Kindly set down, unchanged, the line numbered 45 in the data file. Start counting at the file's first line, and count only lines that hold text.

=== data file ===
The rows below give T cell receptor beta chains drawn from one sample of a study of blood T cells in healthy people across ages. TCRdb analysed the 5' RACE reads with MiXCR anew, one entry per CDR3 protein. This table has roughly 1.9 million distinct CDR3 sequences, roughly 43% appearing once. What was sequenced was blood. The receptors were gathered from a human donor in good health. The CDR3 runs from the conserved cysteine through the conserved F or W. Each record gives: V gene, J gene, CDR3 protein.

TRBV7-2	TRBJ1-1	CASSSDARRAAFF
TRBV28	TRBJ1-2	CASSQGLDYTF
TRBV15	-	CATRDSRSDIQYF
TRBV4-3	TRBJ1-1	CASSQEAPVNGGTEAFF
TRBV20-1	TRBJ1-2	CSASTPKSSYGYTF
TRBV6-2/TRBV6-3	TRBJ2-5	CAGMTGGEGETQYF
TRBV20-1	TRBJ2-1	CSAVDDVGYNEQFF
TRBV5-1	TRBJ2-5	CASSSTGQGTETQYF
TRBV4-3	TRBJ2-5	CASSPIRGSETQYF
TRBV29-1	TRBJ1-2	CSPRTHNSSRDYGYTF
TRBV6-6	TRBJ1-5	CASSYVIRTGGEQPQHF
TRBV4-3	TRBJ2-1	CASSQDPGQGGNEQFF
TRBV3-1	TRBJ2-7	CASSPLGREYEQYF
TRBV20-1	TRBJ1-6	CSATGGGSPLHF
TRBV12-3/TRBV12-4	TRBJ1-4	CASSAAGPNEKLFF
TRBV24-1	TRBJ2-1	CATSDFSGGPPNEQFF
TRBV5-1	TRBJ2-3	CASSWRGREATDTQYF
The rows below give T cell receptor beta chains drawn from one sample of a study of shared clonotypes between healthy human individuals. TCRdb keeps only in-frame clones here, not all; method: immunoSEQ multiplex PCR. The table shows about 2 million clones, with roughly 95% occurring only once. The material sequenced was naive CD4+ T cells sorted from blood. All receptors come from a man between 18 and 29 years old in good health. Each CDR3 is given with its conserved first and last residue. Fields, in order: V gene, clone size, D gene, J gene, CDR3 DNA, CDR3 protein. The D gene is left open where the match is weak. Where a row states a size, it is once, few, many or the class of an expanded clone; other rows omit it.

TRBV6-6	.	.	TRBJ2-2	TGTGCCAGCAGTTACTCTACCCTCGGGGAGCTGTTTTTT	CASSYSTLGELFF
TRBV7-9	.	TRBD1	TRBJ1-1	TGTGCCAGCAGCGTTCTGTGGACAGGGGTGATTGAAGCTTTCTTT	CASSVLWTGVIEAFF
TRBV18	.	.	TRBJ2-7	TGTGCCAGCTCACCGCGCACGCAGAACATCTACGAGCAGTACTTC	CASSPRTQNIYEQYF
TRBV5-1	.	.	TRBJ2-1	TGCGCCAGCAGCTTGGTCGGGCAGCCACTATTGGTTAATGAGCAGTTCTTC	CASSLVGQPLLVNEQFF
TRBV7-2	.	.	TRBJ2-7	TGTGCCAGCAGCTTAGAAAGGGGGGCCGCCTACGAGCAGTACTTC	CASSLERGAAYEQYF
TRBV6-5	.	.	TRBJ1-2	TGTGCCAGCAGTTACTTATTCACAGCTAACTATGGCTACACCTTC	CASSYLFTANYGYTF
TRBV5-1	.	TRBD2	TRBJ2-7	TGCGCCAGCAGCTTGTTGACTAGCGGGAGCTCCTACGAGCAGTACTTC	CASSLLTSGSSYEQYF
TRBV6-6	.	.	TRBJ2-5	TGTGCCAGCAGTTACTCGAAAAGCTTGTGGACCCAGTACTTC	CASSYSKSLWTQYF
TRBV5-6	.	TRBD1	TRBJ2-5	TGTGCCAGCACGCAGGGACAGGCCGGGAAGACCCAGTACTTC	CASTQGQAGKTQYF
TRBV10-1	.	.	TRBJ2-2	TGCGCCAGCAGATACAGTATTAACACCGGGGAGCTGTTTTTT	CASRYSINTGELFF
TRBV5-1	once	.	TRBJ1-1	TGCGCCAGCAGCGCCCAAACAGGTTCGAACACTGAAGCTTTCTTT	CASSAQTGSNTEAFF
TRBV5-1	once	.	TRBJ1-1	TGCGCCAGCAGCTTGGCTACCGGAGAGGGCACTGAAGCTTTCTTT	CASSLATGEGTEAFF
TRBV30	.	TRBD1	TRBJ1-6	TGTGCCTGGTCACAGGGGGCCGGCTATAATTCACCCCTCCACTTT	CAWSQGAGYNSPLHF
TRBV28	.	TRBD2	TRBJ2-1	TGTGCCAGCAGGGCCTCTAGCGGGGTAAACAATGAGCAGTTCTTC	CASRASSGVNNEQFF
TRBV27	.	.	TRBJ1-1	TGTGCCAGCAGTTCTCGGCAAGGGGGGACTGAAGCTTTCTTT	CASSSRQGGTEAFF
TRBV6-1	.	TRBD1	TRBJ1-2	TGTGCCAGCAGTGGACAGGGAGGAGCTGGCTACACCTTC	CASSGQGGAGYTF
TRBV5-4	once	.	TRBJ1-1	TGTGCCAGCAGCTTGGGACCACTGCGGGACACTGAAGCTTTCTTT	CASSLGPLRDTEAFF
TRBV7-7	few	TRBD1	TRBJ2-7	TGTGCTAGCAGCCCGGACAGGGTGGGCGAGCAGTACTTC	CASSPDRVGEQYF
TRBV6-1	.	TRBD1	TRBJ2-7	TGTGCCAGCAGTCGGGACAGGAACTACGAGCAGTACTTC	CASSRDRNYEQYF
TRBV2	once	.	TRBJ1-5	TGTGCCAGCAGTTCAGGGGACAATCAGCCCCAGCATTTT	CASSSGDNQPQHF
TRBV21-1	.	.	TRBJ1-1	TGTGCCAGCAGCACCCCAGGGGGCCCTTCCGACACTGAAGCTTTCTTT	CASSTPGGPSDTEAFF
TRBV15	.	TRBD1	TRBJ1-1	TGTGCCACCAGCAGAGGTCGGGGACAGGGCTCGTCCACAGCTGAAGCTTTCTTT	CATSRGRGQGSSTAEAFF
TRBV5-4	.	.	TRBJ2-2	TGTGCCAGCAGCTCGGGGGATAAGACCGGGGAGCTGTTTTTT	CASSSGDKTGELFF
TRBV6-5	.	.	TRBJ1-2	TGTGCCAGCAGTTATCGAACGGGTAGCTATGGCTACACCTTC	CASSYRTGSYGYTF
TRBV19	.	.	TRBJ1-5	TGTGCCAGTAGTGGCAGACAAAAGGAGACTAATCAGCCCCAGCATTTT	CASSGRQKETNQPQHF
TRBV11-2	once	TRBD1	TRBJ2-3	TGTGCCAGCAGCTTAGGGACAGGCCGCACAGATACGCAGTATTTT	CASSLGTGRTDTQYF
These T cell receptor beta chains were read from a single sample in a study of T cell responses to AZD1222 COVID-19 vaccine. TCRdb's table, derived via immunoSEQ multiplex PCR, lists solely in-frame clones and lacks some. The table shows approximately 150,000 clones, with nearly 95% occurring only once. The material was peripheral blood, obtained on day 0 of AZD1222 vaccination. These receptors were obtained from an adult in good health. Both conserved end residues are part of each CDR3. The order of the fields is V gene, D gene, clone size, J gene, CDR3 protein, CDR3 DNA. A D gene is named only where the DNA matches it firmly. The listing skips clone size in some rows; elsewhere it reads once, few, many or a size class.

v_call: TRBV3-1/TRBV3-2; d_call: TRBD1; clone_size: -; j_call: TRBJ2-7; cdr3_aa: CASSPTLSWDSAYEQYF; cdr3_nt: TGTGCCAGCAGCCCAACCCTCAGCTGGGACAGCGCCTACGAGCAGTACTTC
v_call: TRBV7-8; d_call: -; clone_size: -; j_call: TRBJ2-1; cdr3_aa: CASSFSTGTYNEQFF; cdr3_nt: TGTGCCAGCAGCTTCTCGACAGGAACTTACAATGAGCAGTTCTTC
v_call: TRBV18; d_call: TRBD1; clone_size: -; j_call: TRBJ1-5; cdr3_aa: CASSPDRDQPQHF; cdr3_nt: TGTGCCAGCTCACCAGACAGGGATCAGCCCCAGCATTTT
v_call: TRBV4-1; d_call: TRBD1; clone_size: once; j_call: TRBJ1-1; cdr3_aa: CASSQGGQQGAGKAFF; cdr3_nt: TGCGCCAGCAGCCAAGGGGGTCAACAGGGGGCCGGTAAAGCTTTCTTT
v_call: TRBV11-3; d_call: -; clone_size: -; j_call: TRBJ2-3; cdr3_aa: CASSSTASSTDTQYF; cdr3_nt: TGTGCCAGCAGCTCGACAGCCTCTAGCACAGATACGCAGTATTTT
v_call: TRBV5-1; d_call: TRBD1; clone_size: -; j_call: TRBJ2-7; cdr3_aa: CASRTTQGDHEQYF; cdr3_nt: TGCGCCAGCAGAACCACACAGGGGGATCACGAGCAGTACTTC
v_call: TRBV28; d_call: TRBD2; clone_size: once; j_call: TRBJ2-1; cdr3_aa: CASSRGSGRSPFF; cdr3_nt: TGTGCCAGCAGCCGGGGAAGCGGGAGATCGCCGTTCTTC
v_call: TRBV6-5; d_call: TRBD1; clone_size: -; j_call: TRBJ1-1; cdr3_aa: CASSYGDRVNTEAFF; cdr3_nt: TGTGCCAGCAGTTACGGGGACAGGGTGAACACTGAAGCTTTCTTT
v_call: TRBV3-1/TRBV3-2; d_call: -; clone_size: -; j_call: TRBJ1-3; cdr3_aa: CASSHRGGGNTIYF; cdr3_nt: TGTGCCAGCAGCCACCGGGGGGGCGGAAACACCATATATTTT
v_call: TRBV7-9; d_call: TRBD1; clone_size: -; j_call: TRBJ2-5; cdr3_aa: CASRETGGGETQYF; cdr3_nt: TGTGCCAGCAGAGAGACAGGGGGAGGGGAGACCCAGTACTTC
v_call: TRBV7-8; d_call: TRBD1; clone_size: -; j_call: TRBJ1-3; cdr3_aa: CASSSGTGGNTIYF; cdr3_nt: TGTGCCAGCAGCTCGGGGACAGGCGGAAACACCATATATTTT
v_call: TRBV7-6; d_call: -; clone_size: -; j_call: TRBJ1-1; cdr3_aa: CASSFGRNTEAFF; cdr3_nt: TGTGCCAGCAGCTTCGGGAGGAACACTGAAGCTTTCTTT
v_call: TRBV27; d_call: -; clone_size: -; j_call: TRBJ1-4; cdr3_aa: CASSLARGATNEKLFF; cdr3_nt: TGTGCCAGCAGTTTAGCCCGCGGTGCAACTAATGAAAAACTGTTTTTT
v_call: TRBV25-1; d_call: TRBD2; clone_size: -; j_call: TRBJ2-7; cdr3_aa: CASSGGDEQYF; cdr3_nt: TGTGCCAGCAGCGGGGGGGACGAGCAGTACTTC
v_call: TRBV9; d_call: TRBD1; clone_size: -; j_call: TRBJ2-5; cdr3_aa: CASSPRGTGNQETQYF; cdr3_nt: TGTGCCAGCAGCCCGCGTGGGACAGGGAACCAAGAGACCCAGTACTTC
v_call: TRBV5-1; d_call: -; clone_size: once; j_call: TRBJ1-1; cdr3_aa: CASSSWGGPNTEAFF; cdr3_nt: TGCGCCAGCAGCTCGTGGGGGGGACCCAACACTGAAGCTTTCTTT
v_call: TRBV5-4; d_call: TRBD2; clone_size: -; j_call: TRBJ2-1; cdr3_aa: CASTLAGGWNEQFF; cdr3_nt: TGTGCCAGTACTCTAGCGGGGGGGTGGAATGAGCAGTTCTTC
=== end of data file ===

TRBV11-2	once	TRBD1	TRBJ2-3	TGTGCCAGCAGCTTAGGGACAGGCCGCACAGATACGCAGTATTTT	CASSLGTGRTDTQYF